In early October, California Governor Jerry Brown signd a variety of important employment and labor-related statutes. Although Gov. Brown vetoed several additional anti-employer measures, this year marks a turning point for employers with workforces in California. It is anticipated that the 2012 legislative session will yield additional proposals that will impose new and probably onerous obligations on employers. The following are the most significant of the measures signed by Governor Brown in 2011.    


“Wage Theft Prevention Act of 2011” Creates New Wage Disclosure Requirements and New Penalties for Underpayment of Wages (AB 469)


The “Wage Theft Prevention Act of 2011,” AB 469, creates new, detailed disclosure requirements that must be provided to all new non-exempt employees commencing January 1, 2012. This statute also creates document retention requirements and imposes several new penalties for violations of wage laws.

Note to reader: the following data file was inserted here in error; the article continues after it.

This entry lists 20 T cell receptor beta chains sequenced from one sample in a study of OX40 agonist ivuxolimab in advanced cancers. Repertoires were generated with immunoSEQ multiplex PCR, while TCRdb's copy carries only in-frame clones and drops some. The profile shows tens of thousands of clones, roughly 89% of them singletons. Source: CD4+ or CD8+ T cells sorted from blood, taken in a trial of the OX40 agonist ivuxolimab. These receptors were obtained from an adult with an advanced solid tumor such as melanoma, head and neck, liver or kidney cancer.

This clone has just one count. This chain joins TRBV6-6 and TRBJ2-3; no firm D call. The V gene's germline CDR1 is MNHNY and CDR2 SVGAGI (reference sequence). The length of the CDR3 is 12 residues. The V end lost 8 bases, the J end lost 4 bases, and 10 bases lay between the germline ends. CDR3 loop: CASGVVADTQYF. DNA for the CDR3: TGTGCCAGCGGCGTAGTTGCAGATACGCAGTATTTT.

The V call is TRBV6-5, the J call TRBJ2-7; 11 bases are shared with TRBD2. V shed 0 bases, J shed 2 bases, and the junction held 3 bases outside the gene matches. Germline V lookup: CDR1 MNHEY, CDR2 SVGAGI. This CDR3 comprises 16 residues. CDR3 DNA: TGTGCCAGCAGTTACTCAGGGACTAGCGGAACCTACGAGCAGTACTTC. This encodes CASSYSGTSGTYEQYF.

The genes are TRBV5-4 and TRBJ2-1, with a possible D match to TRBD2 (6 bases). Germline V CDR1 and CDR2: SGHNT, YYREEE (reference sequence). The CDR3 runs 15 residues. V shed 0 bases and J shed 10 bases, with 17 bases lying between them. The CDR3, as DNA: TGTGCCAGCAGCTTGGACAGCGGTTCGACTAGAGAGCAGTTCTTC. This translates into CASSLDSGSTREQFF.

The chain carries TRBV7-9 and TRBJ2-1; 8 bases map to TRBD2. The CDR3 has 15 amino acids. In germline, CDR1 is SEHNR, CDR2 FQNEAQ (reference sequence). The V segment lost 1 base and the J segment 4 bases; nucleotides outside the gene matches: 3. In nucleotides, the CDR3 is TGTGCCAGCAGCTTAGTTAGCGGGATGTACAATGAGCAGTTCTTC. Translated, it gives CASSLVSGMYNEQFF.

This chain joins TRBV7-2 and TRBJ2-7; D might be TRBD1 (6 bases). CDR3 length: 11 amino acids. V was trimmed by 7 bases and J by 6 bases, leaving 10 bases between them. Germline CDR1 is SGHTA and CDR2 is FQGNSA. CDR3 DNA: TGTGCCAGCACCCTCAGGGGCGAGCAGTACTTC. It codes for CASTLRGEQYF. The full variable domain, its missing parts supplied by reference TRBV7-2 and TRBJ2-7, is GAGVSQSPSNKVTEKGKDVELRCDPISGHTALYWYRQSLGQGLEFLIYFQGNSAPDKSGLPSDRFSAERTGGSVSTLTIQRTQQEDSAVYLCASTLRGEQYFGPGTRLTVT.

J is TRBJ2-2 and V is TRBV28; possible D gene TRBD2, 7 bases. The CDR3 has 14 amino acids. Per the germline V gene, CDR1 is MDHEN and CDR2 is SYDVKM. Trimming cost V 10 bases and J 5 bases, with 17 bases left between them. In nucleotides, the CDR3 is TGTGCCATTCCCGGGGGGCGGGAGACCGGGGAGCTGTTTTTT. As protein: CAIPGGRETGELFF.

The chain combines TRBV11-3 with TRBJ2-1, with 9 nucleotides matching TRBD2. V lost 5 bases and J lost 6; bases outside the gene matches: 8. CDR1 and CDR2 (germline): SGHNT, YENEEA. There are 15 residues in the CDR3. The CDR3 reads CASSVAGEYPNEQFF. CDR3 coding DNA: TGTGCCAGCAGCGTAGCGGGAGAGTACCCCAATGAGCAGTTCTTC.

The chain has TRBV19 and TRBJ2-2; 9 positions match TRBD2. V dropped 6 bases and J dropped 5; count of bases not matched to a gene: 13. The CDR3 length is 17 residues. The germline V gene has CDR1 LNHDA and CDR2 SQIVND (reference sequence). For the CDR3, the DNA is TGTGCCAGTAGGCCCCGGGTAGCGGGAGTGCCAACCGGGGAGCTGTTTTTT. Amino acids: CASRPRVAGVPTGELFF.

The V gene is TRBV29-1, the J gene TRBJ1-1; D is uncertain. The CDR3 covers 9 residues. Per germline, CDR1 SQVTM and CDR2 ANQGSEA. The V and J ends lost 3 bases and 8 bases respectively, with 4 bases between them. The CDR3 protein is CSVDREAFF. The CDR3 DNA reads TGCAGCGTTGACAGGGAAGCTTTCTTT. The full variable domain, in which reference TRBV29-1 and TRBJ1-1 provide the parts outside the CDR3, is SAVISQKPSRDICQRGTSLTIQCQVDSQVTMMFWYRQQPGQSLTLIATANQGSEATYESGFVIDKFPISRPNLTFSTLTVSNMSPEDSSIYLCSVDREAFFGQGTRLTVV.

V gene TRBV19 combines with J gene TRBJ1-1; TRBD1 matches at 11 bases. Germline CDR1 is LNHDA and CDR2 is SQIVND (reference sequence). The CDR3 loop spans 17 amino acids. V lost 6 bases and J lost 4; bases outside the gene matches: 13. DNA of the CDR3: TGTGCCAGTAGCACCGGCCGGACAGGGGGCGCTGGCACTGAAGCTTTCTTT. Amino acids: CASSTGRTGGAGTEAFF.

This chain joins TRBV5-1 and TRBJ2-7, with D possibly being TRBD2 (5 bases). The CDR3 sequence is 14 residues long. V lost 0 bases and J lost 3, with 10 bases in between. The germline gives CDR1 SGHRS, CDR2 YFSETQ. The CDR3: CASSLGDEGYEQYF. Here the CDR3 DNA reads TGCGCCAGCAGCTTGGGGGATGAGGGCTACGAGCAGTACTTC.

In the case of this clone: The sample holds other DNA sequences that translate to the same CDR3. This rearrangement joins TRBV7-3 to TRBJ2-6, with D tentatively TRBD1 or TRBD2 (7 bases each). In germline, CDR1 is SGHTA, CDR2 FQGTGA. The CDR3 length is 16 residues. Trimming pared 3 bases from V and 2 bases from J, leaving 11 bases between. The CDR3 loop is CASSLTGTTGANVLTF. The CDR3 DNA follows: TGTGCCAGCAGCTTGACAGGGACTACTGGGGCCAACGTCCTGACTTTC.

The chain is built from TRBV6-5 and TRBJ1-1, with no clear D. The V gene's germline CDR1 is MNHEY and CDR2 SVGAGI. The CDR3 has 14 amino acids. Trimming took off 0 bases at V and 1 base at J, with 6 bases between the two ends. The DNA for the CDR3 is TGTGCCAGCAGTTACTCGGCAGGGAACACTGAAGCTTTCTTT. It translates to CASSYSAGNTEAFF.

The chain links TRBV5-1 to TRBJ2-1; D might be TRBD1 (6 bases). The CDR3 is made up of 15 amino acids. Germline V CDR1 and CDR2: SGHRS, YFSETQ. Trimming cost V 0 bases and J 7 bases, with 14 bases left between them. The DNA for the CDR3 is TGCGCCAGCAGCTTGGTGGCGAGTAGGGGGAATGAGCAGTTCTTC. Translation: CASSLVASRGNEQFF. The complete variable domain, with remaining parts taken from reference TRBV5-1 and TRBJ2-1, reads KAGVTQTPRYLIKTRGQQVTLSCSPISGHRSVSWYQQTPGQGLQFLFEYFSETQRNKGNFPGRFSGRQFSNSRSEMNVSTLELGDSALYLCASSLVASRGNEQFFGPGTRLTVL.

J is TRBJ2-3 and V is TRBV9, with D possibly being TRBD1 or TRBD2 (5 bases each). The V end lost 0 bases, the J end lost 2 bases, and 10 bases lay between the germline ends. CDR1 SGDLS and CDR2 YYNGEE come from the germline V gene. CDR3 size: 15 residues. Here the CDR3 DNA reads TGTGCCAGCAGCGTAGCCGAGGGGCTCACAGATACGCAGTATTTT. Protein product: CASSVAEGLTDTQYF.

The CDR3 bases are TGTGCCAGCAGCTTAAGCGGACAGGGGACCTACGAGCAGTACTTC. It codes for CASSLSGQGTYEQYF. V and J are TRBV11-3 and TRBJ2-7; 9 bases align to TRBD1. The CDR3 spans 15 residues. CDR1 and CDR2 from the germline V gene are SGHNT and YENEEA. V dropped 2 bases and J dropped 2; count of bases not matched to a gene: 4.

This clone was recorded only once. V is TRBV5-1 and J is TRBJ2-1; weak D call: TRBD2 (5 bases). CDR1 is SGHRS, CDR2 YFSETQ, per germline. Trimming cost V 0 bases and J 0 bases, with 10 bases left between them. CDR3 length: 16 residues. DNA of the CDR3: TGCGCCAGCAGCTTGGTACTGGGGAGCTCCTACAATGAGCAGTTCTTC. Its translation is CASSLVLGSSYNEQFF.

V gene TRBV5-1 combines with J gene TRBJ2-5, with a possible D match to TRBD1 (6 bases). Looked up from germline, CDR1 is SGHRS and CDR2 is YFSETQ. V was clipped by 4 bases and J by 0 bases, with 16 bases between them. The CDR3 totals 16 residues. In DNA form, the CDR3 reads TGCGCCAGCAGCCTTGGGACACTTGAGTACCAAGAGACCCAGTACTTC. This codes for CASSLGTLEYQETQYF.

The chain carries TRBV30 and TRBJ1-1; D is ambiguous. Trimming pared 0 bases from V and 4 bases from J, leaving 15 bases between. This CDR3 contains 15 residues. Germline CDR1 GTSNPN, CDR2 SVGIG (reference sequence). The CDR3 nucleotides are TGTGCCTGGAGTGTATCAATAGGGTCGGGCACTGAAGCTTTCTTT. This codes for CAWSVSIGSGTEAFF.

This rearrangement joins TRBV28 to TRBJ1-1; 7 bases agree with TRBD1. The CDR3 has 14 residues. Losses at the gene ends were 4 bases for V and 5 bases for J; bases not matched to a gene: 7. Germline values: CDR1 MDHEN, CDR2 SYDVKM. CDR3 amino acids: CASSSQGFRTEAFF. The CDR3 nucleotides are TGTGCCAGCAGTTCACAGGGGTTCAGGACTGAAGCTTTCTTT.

Newly added Labor Code Section 2810.5 requires employers to provide written notice upon hire to each non-exempt employee of the employee’s rates of pay (including overtime compensation rates), the basis for the pay (hour, shift, day, week, salary, etc.), any allowances claimed as part of the employee’s wages (including meal or lodging allowances), the regular payday designated by the employer, the employer’s name (including dba names), the physical address of the employer’s main office or principal place of business, and a mailing address, if different. The Labor Commissioner will be providing a template for employers to follow. Section 2810.5 also requires employers to notify non-exempt employees of any changes to that information within seven days of change, unless the information is reflected in written wage statements required by Labor Code Section 226 or in some other writing required by law within the seven-day time period

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